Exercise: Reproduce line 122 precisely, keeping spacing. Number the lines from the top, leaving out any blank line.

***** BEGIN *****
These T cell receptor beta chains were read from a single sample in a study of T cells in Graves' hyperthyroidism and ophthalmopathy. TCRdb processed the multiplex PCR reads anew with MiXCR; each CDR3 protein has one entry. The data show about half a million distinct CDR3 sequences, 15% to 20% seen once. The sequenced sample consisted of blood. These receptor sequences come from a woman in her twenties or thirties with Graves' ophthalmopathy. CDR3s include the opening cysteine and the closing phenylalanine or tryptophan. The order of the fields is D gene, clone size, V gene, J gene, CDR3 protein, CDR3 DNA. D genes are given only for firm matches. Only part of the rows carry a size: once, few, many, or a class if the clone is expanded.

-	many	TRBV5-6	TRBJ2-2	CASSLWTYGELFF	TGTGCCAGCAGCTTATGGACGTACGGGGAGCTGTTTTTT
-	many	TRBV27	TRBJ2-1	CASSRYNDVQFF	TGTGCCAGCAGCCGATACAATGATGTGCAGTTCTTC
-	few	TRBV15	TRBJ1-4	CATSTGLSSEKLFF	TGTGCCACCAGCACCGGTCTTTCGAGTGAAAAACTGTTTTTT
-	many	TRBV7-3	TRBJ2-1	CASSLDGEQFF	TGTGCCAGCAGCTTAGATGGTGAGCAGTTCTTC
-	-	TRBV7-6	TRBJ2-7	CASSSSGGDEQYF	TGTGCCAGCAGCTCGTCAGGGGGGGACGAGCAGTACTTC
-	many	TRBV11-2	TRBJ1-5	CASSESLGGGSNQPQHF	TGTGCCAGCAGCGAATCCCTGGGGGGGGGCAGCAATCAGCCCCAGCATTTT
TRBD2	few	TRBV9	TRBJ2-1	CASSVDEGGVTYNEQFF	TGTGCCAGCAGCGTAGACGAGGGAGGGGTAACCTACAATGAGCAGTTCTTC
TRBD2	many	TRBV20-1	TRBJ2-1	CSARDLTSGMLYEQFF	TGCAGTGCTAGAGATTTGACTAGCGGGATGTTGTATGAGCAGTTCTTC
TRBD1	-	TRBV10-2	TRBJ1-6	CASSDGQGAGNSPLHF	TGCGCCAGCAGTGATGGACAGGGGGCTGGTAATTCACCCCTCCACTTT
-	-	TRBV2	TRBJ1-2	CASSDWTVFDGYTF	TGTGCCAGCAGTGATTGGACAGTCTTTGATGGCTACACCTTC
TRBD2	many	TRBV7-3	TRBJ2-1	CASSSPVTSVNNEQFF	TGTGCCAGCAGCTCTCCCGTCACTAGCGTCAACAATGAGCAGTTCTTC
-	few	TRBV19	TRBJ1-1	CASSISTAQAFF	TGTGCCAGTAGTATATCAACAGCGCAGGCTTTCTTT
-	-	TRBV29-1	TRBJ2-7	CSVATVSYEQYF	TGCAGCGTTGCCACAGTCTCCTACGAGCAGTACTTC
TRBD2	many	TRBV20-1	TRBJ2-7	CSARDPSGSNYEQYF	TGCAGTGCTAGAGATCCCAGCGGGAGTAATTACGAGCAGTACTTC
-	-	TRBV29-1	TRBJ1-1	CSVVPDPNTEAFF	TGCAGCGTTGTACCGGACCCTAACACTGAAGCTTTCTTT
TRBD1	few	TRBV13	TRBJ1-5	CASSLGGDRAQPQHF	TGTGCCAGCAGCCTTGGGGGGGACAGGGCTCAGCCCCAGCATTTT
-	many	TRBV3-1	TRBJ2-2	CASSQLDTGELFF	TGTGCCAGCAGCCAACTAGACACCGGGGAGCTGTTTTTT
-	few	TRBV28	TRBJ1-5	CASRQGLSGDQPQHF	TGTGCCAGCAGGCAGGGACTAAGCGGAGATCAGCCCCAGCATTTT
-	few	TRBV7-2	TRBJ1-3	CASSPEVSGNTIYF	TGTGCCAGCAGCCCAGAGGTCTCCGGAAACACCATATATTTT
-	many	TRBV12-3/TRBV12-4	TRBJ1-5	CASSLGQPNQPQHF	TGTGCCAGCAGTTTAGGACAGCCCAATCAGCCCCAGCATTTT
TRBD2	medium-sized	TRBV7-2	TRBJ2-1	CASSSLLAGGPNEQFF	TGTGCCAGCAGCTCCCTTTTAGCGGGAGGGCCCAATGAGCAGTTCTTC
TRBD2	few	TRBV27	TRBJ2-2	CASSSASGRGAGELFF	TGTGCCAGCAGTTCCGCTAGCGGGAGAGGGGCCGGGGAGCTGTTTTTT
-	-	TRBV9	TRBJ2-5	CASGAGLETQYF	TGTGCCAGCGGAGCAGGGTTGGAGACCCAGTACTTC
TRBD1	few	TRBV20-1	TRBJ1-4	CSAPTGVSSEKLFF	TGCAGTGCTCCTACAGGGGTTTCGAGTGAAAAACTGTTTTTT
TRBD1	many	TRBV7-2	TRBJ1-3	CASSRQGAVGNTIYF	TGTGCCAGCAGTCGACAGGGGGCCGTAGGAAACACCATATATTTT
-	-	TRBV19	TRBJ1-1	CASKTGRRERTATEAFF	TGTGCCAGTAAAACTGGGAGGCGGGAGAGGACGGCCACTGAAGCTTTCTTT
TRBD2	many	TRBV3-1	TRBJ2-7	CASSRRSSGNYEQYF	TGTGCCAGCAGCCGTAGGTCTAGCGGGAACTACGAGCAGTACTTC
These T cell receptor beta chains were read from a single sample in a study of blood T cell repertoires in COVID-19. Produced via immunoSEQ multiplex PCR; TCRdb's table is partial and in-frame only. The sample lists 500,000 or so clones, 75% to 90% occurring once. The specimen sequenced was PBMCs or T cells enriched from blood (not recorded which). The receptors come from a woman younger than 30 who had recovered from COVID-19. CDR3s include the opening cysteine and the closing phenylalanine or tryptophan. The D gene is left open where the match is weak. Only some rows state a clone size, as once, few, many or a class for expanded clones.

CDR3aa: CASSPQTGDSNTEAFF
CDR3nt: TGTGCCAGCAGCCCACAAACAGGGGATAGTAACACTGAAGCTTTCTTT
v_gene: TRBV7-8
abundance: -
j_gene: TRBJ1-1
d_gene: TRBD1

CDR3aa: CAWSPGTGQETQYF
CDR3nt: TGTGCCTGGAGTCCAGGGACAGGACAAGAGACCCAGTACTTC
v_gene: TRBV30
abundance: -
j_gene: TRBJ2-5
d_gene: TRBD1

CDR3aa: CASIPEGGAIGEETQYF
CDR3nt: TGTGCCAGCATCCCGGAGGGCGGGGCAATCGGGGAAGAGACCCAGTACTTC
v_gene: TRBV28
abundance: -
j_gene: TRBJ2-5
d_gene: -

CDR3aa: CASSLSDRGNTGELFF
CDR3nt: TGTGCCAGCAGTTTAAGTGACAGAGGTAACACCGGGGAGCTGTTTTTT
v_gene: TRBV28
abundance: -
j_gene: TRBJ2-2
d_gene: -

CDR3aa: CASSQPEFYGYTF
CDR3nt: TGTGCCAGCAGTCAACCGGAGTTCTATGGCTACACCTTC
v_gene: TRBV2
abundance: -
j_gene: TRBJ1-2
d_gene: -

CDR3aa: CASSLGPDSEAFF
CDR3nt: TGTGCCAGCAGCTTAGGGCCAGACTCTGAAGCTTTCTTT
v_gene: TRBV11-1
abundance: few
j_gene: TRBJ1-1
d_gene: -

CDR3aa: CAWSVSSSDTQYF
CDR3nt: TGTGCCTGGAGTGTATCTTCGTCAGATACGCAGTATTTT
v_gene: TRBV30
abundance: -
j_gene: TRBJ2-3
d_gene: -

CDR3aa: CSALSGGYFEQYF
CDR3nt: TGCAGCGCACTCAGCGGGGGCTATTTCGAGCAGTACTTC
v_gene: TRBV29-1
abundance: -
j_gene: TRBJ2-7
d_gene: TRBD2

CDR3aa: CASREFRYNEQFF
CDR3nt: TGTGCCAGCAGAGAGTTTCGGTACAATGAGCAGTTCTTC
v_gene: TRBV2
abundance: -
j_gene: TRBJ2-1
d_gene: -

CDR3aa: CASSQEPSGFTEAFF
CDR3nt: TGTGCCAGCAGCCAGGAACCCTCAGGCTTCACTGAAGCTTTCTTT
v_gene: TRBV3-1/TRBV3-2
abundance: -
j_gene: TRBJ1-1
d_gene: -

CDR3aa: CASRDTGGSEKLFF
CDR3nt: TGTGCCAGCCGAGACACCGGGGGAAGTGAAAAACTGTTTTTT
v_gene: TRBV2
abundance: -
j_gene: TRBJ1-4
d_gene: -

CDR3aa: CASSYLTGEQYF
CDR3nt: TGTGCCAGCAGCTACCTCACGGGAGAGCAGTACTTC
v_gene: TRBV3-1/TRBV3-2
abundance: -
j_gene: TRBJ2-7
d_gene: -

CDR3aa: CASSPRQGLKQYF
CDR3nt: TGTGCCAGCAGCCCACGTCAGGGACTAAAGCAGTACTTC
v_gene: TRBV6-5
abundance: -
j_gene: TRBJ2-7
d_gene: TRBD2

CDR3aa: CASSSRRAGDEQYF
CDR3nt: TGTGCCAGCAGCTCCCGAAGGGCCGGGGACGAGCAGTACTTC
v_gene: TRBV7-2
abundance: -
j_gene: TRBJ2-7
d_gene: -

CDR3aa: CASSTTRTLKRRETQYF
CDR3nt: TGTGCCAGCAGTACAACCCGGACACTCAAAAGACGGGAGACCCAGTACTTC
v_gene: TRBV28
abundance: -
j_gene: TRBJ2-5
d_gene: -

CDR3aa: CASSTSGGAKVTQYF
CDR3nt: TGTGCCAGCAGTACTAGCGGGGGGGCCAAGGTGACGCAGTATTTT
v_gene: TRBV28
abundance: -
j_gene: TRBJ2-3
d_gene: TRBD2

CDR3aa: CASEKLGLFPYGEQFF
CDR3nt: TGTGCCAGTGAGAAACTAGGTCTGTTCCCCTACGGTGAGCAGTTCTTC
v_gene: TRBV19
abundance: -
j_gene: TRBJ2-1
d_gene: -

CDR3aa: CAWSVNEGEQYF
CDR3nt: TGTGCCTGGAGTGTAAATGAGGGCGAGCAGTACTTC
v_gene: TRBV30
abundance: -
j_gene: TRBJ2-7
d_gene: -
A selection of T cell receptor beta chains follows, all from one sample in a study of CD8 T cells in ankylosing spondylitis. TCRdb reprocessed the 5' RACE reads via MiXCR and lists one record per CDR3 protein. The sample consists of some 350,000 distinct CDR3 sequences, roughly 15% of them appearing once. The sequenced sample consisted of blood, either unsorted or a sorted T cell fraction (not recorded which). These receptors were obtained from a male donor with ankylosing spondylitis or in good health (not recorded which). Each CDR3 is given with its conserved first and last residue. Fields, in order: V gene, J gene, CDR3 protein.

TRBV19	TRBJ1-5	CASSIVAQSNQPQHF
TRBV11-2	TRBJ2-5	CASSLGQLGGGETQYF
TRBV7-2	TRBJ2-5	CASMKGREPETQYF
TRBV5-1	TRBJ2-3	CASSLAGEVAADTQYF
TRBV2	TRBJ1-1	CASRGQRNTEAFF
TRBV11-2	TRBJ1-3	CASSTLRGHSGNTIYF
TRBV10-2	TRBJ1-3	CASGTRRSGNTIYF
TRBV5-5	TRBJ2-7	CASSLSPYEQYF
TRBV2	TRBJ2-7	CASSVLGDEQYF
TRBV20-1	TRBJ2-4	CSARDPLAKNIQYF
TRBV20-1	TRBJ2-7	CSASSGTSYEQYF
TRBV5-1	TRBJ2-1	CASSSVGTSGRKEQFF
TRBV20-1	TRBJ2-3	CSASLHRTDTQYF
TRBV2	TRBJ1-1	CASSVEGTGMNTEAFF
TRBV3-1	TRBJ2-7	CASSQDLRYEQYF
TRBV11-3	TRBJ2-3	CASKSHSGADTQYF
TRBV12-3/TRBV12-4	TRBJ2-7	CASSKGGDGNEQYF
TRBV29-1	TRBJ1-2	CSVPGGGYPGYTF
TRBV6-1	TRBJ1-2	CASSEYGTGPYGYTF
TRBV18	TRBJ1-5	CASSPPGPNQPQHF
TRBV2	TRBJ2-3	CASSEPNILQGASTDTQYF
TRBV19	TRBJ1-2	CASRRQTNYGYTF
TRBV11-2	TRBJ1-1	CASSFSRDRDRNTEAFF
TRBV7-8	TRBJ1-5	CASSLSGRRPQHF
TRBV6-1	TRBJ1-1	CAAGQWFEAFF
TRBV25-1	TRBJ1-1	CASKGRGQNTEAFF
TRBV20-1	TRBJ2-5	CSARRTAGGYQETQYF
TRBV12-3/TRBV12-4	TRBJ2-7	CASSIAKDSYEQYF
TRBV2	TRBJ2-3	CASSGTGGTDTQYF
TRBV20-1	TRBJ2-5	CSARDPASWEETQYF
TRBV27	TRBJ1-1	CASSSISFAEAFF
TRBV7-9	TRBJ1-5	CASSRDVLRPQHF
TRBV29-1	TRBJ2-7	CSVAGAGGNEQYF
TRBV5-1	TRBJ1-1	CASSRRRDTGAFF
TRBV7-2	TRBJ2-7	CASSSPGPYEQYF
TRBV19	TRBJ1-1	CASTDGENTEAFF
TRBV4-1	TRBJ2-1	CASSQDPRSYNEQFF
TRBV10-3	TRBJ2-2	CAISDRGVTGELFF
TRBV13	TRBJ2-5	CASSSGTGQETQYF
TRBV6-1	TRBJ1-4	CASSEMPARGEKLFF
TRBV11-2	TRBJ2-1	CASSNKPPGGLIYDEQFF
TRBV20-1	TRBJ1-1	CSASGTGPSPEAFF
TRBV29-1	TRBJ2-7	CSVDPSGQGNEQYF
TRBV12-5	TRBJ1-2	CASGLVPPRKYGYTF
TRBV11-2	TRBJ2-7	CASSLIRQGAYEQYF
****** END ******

v_gene: TRBV28